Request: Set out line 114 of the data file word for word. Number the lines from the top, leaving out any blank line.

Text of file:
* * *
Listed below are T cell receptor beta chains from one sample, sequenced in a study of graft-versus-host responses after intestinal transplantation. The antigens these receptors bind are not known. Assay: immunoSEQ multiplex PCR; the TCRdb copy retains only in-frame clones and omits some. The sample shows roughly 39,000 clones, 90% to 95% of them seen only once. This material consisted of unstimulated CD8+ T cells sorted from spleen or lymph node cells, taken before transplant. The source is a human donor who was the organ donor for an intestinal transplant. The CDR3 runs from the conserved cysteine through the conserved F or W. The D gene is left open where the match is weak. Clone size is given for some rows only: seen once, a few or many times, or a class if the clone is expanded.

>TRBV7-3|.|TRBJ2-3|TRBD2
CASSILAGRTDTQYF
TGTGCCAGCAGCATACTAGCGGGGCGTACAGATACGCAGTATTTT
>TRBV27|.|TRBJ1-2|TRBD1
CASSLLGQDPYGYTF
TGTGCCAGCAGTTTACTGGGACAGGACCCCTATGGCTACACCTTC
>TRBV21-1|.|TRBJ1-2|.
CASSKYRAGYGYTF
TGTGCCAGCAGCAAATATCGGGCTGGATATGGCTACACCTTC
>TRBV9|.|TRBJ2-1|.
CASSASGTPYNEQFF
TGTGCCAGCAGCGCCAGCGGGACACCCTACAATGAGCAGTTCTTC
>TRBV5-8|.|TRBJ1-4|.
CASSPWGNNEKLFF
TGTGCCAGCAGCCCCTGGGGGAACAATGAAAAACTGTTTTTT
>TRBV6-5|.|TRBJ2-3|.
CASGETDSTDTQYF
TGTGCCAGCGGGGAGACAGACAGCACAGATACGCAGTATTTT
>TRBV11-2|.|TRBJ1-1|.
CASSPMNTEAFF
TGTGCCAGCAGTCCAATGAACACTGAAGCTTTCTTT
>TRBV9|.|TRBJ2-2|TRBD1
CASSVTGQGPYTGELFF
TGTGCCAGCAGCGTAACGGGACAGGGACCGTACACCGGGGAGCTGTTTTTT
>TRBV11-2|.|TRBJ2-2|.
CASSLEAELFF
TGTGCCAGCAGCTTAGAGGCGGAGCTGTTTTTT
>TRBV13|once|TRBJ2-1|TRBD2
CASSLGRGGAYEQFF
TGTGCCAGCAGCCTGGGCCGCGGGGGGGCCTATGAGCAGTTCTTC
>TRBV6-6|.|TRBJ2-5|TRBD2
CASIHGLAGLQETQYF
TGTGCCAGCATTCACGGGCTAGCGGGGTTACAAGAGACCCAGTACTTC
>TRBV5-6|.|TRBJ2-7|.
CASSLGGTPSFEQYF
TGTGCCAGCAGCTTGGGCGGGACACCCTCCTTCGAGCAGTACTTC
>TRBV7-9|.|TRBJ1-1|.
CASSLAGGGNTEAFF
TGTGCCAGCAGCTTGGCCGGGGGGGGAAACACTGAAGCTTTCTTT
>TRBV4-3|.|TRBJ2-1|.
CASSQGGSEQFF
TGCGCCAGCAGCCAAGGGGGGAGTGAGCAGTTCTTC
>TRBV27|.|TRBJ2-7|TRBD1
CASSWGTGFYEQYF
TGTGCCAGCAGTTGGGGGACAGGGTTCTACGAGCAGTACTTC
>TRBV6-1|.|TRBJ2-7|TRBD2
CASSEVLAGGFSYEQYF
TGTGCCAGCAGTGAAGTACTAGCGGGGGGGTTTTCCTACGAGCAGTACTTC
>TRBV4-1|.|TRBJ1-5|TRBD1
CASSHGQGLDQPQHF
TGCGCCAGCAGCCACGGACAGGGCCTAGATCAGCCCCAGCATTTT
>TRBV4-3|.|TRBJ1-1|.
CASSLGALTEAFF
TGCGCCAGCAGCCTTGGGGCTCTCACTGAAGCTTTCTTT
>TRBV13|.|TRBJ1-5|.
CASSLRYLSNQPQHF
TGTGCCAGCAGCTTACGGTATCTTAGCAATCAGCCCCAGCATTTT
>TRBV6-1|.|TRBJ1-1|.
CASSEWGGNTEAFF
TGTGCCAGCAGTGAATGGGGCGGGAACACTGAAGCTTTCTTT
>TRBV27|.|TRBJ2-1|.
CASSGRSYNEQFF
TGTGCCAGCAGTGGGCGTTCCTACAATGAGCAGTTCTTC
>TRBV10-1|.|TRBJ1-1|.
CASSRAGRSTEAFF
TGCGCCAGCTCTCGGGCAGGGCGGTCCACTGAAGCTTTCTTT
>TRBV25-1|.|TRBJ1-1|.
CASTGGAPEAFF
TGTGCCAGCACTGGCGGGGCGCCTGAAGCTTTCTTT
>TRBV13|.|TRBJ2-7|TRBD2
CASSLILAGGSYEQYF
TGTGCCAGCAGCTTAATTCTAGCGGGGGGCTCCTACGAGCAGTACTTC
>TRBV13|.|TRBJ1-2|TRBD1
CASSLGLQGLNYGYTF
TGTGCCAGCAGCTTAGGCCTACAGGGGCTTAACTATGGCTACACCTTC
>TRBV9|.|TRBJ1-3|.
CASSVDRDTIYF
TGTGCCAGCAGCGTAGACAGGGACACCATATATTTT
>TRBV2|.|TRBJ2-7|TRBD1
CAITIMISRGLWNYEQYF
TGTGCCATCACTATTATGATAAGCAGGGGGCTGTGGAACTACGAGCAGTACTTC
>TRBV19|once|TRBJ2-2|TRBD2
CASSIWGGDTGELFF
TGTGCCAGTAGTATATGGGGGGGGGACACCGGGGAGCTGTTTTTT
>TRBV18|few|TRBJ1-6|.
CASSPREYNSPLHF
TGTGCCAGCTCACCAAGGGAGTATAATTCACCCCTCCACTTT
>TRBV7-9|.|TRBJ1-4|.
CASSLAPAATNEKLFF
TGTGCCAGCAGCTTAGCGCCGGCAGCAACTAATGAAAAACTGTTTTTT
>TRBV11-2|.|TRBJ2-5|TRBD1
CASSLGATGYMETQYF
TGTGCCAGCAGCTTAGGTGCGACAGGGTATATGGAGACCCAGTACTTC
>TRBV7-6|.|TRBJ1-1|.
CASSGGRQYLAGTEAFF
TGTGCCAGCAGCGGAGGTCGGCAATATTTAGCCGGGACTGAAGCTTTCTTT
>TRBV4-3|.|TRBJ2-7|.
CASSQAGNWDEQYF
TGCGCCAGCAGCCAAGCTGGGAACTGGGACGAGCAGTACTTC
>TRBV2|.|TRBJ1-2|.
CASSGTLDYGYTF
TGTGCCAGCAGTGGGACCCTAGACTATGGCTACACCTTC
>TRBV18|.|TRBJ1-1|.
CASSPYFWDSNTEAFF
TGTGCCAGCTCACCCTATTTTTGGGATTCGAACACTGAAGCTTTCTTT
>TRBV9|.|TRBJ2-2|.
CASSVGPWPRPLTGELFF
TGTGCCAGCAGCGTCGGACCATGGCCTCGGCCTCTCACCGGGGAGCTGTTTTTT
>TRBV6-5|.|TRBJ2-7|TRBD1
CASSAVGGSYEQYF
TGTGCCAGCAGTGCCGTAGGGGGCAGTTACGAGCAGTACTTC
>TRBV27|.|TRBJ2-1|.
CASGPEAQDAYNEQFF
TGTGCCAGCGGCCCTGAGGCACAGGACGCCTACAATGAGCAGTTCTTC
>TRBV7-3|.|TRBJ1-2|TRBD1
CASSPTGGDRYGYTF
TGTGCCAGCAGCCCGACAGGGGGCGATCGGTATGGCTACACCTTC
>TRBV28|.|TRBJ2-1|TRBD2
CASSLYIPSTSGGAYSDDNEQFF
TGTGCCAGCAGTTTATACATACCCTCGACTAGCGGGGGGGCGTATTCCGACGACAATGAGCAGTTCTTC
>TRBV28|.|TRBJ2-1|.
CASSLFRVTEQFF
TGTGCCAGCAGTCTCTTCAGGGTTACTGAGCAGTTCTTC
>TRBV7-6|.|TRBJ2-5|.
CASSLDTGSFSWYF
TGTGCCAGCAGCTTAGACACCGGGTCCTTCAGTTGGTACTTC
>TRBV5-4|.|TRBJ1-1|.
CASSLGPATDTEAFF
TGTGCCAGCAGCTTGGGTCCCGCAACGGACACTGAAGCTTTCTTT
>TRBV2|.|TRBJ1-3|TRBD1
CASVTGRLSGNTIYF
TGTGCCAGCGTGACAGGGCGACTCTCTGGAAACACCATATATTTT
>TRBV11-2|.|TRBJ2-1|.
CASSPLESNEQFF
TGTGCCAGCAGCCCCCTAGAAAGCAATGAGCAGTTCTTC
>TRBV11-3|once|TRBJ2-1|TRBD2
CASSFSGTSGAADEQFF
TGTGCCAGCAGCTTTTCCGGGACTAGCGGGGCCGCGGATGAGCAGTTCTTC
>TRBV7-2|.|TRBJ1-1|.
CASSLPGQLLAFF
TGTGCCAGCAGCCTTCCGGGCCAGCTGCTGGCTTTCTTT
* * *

CASGPEAQDAYNEQFF